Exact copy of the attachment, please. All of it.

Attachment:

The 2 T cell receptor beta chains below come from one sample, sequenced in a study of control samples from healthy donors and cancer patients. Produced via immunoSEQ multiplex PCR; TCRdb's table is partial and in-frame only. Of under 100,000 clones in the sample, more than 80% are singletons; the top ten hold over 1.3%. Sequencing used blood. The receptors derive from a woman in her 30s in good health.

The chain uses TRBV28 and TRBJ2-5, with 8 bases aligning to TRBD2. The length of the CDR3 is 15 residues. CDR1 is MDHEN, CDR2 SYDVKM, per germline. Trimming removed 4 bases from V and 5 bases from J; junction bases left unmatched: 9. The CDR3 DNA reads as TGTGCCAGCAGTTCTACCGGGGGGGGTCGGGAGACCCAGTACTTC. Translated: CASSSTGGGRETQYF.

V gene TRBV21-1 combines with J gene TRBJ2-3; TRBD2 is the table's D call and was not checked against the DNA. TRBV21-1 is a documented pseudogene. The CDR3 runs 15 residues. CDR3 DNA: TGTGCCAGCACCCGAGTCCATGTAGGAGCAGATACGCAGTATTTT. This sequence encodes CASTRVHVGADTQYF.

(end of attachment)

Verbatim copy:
The 2 T cell receptor beta chains below come from one sample, sequenced in a study of control samples from healthy donors and cancer patients. Produced via immunoSEQ multiplex PCR; TCRdb's table is partial and in-frame only. Of under 100,000 clones in the sample, more than 80% are singletons; the top ten hold over 1.3%. Sequencing used blood. The receptors derive from a woman in her 30s in good health.

The chain uses TRBV28 and TRBJ2-5, with 8 bases aligning to TRBD2. The length of the CDR3 is 15 residues. CDR1 is MDHEN, CDR2 SYDVKM, per germline. Trimming removed 4 bases from V and 5 bases from J; junction bases left unmatched: 9. The CDR3 DNA reads as TGTGCCAGCAGTTCTACCGGGGGGGGTCGGGAGACCCAGTACTTC. Translated: CASSSTGGGRETQYF.

V gene TRBV21-1 combines with J gene TRBJ2-3; TRBD2 is the table's D call and was not checked against the DNA. TRBV21-1 is a documented pseudogene. The CDR3 runs 15 residues. CDR3 DNA: TGTGCCAGCACCCGAGTCCATGTAGGAGCAGATACGCAGTATTTT. This sequence encodes CASTRVHVGADTQYF.